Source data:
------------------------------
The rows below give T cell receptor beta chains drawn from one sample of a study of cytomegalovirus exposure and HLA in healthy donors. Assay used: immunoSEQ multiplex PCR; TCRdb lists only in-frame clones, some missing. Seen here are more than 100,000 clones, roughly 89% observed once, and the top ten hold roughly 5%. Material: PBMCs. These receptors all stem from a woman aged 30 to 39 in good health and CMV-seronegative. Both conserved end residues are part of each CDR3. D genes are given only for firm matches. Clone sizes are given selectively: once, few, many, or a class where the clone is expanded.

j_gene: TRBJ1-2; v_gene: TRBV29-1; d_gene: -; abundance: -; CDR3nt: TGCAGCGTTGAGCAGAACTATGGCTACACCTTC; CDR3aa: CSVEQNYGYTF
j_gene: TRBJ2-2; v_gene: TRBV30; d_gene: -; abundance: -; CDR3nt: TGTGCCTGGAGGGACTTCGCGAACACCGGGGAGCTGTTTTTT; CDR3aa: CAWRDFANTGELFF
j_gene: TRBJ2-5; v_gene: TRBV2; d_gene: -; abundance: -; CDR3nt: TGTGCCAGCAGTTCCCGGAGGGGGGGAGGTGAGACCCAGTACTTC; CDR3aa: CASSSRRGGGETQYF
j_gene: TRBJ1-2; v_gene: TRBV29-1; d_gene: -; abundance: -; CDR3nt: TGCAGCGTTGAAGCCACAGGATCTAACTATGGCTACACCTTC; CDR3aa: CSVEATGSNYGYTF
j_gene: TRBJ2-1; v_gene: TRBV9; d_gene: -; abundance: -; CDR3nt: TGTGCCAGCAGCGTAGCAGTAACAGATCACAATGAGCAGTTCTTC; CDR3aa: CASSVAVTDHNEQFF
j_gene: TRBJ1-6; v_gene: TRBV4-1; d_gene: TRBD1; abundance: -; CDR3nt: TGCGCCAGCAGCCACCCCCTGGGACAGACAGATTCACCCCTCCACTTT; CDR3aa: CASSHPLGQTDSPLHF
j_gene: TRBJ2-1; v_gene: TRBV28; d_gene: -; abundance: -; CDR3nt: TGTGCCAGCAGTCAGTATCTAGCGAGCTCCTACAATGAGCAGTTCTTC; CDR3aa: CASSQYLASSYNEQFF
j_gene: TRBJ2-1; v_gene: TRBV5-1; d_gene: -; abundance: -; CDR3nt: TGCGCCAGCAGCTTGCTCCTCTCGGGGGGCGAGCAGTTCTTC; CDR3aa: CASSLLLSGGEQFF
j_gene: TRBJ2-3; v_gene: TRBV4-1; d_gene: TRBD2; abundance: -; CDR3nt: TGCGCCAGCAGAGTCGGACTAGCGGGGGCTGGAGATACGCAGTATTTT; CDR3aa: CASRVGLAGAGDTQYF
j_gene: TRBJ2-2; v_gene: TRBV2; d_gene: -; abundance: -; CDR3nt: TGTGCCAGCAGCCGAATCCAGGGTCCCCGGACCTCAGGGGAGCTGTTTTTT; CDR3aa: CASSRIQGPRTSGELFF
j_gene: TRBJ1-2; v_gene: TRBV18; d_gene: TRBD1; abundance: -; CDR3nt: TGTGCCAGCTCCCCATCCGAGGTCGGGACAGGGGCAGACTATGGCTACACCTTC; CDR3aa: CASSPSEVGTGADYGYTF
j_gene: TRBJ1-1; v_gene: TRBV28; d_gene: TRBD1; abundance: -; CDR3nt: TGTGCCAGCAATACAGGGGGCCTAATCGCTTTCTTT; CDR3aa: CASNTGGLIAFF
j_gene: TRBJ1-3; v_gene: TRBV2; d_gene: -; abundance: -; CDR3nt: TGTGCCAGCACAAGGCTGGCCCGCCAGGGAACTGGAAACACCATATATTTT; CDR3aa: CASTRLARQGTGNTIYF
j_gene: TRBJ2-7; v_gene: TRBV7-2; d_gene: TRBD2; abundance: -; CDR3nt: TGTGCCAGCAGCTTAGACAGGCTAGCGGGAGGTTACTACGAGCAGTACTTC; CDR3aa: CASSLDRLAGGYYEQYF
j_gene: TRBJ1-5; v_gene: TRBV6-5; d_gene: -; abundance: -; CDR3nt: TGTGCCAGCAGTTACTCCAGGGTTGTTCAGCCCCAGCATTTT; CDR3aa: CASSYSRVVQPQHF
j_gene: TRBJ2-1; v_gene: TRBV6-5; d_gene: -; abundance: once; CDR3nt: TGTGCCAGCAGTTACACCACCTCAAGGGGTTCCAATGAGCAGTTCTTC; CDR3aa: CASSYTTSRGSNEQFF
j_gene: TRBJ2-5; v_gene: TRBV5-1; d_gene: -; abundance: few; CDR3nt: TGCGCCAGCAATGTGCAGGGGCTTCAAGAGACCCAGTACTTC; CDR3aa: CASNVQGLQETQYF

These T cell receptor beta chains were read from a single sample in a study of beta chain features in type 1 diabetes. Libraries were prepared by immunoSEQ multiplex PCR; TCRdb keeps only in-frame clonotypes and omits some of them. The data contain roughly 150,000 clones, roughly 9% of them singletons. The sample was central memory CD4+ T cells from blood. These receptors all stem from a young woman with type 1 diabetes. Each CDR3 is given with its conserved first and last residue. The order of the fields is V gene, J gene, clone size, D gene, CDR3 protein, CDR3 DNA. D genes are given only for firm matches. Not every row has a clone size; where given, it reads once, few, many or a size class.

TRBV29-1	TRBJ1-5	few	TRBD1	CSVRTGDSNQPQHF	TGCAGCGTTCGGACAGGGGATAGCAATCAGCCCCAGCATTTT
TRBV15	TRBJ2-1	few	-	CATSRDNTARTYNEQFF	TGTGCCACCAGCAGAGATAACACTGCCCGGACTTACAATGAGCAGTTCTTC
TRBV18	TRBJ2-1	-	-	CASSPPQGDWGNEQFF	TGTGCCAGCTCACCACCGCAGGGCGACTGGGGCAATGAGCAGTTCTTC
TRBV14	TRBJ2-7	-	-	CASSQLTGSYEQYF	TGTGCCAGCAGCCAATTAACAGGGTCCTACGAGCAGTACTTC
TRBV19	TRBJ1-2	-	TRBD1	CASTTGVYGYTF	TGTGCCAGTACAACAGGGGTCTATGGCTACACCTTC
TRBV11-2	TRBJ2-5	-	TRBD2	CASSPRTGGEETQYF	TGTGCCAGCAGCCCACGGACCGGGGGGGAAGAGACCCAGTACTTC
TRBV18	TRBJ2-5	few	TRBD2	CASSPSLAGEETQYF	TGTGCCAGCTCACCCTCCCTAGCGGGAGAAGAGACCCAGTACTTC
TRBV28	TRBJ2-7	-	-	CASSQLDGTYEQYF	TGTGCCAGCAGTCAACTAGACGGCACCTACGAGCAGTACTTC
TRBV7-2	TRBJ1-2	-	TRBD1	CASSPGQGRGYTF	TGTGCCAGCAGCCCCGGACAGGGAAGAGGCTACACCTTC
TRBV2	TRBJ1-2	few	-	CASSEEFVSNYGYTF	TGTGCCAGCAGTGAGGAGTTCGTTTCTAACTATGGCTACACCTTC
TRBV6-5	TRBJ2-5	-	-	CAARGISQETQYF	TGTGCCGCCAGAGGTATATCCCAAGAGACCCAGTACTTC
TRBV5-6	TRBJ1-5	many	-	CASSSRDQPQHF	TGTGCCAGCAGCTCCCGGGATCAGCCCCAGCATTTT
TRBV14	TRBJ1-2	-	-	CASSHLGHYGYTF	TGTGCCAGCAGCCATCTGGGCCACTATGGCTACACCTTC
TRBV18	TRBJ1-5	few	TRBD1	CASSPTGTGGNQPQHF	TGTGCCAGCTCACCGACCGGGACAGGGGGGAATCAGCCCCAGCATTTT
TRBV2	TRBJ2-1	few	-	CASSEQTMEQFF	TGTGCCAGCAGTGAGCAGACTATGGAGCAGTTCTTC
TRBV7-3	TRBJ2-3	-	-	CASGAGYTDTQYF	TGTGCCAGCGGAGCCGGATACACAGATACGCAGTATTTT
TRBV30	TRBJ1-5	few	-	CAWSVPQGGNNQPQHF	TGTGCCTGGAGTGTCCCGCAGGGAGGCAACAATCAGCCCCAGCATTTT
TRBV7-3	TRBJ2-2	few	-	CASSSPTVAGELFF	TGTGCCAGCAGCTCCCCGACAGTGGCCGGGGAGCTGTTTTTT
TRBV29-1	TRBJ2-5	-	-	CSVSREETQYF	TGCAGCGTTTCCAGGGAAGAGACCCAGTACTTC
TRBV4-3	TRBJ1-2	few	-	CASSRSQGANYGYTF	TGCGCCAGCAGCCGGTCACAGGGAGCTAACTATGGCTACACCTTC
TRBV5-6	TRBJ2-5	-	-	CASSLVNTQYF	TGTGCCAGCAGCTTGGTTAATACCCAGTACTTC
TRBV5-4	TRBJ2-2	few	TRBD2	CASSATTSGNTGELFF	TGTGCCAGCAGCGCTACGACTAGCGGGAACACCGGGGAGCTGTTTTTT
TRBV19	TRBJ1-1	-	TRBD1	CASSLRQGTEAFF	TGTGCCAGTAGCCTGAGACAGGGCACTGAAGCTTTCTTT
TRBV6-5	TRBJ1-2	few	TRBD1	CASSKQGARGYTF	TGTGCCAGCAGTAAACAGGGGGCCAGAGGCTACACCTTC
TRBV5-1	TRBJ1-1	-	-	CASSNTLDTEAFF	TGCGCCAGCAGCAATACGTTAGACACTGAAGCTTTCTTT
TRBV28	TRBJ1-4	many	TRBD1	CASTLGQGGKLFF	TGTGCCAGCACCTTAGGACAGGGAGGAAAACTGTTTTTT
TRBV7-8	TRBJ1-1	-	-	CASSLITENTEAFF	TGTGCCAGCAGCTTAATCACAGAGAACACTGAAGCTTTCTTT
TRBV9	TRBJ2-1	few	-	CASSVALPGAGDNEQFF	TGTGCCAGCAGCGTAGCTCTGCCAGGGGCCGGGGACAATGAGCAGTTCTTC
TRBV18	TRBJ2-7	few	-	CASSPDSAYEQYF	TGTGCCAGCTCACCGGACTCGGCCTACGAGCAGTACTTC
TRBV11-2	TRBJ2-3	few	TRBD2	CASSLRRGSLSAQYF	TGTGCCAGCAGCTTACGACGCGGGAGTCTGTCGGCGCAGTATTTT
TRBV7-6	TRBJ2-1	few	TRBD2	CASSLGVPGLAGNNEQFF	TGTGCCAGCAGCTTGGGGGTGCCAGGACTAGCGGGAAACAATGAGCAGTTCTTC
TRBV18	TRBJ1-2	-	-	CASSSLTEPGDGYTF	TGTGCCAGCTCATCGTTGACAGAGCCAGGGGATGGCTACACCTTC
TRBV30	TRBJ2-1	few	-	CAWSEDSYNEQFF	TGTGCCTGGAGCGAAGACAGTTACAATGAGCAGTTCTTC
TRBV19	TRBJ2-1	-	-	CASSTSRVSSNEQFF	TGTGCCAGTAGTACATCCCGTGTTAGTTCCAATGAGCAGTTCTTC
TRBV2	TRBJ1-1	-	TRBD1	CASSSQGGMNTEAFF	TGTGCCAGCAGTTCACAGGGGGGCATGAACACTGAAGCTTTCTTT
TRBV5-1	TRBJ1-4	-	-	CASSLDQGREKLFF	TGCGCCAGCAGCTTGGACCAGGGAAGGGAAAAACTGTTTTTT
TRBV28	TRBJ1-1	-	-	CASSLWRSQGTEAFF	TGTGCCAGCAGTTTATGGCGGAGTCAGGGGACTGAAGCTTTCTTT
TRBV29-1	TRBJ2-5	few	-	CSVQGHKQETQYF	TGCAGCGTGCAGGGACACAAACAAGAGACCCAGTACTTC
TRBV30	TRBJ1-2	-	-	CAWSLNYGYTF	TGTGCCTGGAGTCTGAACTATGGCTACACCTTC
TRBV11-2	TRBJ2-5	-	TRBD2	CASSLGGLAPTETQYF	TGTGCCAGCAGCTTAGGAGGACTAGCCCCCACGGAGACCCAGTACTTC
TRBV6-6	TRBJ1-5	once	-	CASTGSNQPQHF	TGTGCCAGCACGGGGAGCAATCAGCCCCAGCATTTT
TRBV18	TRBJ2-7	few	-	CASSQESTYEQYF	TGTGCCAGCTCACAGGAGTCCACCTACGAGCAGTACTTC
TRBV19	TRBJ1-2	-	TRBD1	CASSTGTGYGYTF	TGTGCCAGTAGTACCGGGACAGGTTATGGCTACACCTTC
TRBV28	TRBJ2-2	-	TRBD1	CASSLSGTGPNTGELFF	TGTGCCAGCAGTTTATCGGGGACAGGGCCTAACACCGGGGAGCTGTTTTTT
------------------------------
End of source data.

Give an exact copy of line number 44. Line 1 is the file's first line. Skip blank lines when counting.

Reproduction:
TRBV5-1	TRBJ1-1	-	-	CASSNTLDTEAFF	TGCGCCAGCAGCAATACGTTAGACACTGAAGCTTTCTTT